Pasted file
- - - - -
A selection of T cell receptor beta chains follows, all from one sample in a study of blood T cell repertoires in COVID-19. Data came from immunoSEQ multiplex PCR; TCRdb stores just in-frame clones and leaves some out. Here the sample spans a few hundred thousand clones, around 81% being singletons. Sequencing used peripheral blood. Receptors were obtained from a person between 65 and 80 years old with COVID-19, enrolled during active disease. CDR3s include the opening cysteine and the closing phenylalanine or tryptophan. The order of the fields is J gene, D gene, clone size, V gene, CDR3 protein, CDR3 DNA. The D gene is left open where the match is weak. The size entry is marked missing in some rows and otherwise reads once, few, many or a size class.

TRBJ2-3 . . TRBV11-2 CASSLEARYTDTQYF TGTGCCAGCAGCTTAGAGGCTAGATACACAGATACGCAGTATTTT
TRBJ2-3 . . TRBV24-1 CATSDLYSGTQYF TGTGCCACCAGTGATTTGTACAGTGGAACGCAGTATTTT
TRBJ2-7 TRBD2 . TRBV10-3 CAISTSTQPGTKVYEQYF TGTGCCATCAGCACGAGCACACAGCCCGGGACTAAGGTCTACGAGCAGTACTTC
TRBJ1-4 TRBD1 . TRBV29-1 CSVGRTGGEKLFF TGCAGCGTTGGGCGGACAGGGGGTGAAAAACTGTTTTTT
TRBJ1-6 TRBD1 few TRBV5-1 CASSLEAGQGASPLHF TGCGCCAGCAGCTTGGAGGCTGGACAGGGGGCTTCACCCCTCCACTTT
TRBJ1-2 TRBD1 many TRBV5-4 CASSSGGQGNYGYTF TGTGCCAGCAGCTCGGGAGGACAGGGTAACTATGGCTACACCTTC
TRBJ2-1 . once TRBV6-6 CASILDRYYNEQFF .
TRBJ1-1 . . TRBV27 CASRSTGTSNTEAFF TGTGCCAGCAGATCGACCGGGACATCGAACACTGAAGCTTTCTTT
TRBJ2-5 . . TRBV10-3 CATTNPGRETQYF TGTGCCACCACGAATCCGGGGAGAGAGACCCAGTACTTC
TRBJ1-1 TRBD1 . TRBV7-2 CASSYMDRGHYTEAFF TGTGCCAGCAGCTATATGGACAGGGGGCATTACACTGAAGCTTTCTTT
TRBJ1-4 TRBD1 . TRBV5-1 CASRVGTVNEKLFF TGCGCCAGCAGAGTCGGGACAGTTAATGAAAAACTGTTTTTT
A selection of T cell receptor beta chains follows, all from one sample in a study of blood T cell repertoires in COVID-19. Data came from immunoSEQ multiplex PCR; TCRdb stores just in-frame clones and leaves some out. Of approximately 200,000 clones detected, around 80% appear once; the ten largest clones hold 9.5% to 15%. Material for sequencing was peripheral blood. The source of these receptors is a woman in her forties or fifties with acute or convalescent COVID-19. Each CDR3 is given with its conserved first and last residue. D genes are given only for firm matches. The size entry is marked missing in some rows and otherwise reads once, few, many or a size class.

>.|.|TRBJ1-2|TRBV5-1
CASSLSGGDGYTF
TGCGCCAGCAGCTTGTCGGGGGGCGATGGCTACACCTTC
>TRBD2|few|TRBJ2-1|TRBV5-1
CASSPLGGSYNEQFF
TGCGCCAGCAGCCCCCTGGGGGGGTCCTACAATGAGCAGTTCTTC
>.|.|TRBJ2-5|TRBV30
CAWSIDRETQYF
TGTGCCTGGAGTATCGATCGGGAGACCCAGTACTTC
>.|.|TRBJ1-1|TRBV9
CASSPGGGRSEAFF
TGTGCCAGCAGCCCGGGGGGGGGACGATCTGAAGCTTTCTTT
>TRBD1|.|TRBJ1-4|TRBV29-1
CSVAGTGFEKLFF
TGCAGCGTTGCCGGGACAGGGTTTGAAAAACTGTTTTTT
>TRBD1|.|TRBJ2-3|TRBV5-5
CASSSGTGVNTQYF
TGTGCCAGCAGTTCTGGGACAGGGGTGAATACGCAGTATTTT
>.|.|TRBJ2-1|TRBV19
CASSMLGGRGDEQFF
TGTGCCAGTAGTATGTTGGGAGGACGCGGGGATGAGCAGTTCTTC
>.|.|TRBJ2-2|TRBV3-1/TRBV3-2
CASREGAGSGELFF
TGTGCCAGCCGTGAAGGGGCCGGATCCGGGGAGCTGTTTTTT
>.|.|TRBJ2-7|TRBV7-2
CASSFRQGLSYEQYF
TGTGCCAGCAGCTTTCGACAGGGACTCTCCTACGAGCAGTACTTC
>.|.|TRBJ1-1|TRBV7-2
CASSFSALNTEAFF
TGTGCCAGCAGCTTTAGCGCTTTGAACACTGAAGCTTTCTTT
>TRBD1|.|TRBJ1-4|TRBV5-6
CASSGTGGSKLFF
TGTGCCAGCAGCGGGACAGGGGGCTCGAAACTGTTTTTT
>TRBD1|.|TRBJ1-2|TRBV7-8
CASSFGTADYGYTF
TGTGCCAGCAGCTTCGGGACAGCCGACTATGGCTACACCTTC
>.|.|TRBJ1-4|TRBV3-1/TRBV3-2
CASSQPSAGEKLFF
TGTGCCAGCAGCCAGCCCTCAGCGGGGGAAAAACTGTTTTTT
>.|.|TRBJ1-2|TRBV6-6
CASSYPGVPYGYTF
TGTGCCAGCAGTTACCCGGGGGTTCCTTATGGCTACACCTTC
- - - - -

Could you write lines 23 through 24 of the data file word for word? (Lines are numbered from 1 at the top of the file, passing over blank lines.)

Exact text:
>.|.|TRBJ1-1|TRBV9
CASSPGGGRSEAFF